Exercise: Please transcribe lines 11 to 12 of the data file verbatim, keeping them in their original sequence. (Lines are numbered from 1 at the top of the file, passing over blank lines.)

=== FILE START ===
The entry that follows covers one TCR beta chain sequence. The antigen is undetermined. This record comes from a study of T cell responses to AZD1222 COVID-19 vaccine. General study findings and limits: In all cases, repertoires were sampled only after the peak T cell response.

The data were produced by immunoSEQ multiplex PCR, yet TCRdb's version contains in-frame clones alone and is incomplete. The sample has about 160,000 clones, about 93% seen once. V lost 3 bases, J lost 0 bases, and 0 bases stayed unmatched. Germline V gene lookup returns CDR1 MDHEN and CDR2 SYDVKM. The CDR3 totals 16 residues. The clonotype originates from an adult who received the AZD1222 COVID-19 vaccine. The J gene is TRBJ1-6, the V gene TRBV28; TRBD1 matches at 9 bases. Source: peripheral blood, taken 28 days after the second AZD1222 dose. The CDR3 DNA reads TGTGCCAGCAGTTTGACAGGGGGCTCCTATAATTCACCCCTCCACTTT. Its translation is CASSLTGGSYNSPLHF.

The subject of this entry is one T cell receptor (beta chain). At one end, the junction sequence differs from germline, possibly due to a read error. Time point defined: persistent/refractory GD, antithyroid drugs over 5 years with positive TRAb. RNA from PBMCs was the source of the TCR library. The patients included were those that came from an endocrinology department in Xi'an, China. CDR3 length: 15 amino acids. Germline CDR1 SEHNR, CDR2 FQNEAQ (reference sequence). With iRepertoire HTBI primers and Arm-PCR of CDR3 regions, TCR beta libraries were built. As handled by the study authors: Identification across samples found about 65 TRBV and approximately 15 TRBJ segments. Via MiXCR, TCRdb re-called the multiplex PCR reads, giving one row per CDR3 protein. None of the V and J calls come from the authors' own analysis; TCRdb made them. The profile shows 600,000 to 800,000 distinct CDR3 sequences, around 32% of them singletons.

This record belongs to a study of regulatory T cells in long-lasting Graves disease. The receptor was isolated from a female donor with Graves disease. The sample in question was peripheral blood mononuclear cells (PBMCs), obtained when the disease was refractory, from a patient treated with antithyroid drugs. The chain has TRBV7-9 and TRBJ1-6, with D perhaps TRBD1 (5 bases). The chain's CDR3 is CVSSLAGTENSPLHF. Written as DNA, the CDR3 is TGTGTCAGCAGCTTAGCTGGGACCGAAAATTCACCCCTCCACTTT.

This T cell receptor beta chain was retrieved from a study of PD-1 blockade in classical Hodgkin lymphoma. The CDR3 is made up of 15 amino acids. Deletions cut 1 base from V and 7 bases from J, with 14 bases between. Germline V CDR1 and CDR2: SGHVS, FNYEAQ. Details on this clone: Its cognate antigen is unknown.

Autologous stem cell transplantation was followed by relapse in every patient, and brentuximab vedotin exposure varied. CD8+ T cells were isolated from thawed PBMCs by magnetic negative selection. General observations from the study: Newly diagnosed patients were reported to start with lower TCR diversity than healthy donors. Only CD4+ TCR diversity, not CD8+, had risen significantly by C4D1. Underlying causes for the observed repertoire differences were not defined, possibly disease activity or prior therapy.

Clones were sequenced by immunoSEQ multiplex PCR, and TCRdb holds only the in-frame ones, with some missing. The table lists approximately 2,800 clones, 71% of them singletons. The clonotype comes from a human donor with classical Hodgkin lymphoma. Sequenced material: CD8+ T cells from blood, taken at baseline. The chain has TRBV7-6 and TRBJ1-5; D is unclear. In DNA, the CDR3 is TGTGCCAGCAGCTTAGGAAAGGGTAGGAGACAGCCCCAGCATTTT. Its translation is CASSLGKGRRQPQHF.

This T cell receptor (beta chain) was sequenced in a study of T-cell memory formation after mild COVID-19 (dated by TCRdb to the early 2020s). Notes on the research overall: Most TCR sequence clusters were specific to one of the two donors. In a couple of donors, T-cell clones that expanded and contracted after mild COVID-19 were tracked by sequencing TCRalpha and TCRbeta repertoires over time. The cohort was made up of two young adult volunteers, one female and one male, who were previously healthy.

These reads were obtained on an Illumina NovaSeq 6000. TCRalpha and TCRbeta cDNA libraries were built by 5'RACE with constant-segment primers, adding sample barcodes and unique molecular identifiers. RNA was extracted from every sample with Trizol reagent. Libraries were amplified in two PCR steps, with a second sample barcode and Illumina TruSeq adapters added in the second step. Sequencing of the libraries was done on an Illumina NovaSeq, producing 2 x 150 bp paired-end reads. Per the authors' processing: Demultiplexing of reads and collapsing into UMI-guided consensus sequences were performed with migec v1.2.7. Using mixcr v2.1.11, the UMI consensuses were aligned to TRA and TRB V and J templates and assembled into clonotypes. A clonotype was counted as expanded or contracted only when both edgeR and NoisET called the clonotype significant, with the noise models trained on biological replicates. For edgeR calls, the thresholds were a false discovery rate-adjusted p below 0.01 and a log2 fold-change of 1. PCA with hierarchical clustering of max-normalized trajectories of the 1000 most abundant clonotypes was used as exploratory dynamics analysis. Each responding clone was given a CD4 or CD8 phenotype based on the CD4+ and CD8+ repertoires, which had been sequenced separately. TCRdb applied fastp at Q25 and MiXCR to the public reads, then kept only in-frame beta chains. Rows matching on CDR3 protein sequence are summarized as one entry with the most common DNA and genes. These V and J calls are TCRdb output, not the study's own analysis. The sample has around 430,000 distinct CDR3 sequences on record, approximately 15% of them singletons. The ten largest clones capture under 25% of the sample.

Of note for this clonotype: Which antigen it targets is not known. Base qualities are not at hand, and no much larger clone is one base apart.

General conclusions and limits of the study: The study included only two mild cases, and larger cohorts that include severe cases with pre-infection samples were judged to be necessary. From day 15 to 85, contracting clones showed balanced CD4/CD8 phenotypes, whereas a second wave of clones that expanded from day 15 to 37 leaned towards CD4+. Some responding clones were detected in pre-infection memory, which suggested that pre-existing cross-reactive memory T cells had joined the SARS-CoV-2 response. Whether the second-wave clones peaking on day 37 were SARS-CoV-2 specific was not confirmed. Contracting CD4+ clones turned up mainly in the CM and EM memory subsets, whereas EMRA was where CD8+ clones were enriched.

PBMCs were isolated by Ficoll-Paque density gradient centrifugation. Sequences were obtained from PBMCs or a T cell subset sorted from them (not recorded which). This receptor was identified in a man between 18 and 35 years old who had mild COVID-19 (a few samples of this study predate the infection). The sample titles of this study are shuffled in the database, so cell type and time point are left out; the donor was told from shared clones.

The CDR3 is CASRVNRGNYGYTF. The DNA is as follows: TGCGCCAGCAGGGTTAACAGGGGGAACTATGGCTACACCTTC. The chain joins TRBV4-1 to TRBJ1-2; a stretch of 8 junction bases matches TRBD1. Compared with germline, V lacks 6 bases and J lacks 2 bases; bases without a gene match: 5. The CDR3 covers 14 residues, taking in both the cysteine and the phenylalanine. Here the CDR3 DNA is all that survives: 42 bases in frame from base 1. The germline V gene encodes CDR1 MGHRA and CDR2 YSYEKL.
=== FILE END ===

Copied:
General conclusions and limits of the study: The study included only two mild cases, and larger cohorts that include severe cases with pre-infection samples were judged to be necessary. From day 15 to 85, contracting clones showed balanced CD4/CD8 phenotypes, whereas a second wave of clones that expanded from day 15 to 37 leaned towards CD4+. Some responding clones were detected in pre-infection memory, which suggested that pre-existing cross-reactive memory T cells had joined the SARS-CoV-2 response. Whether the second-wave clones peaking on day 37 were SARS-CoV-2 specific was not confirmed. Contracting CD4+ clones turned up mainly in the CM and EM memory subsets, whereas EMRA was where CD8+ clones were enriched.

PBMCs were isolated by Ficoll-Paque density gradient centrifugation. Sequences were obtained from PBMCs or a T cell subset sorted from them (not recorded which). This receptor was identified in a man between 18 and 35 years old who had mild COVID-19 (a few samples of this study predate the infection). The sample titles of this study are shuffled in the database, so cell type and time point are left out; the donor was told from shared clones.